For devices you want homegear to set configuration values, you will need to have xml files with names like conf-86-2-64.xml, with values in hexadecimal encoding (use capital letters), with no leading zeros, representing in order: manufacturer id for the device, product type and product id. You may find the values with config print for the peer in CLI.

Here is an example of such file:

<?xml version="1.0" encoding="utf-8"?>
<config_values>
  <config_value index="3">60</config_value>
  <config_value index="5">2</config_value>
</config_values>

If you know the size of the value in the configuration packet (might be 1, 2 or 4), you may specify it with the length or size attribute.

5.4. Device variables configuration

When a device is added, it is queried for supported command classes. Homegear generates variables for the supported command classes, but does that in a generic way that might not be so convenient. For example, one might want to have the configuration values for specific devices easily accessible. There are cases when the generated variables are not sufficient. One example would be for example a multi-sensor device that sends values using notification reports. Using a ‘pull’ method, only the last value would be available, which would make hard of getting the values for all measured quantities. Of course, you could register for events and receive all values, but by using an xml configuration file, you can map the different notification types to different values in Homegear, making all measured values available without the need to watch the notification events.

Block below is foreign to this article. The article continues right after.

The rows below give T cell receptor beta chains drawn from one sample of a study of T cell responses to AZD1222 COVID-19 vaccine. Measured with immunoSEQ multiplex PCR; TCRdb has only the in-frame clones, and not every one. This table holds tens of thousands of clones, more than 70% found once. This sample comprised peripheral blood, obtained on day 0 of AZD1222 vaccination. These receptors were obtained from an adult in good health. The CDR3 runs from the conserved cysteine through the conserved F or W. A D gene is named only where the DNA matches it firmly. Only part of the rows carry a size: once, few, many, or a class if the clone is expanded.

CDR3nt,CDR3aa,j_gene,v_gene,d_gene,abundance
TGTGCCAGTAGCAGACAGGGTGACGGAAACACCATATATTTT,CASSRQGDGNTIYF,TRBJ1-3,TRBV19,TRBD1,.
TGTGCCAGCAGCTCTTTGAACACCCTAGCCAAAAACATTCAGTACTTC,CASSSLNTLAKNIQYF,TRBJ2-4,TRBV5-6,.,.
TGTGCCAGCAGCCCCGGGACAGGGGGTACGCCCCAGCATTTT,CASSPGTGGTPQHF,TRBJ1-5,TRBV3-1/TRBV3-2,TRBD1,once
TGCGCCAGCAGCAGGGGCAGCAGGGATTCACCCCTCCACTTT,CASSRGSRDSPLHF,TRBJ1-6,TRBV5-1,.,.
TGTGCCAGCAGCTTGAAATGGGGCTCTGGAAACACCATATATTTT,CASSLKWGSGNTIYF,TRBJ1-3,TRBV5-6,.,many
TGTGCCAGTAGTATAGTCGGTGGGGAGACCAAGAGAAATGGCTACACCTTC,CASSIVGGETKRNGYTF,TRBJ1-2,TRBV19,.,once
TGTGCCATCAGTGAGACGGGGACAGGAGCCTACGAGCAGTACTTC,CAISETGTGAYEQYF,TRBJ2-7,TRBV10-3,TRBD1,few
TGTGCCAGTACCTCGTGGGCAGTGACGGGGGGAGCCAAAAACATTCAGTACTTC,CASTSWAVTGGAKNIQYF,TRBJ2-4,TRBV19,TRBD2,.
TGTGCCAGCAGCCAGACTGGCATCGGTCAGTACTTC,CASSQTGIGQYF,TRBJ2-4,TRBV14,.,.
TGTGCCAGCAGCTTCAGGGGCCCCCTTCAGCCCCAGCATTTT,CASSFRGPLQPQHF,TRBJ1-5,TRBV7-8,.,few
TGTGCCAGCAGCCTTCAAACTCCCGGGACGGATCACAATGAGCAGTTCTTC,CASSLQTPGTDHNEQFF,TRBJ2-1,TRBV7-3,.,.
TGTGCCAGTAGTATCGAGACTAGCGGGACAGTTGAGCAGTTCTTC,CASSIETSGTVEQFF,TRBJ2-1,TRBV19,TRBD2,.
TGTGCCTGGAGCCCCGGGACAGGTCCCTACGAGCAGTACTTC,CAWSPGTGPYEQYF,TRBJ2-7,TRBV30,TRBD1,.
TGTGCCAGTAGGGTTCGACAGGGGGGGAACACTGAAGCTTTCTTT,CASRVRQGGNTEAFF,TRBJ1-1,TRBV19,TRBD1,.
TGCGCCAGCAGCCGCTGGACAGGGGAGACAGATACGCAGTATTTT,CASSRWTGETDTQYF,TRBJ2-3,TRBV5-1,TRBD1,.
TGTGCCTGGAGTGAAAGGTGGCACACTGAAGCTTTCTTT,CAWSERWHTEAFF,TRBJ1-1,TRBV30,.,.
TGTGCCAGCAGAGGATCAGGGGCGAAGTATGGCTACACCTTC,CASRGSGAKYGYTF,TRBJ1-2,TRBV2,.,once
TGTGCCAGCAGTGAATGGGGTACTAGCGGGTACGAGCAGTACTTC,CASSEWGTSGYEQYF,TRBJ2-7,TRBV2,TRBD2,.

For such cases, Homegear provides the possibility of using xml configuration files for devices (default, installed in: /etc/homegear/devices/17/). Currently we provide xml files for several devices, but the list can be extended relatively easy. The format of the xml files is very similar with the format of devices xml configuration files from other Homegear modules.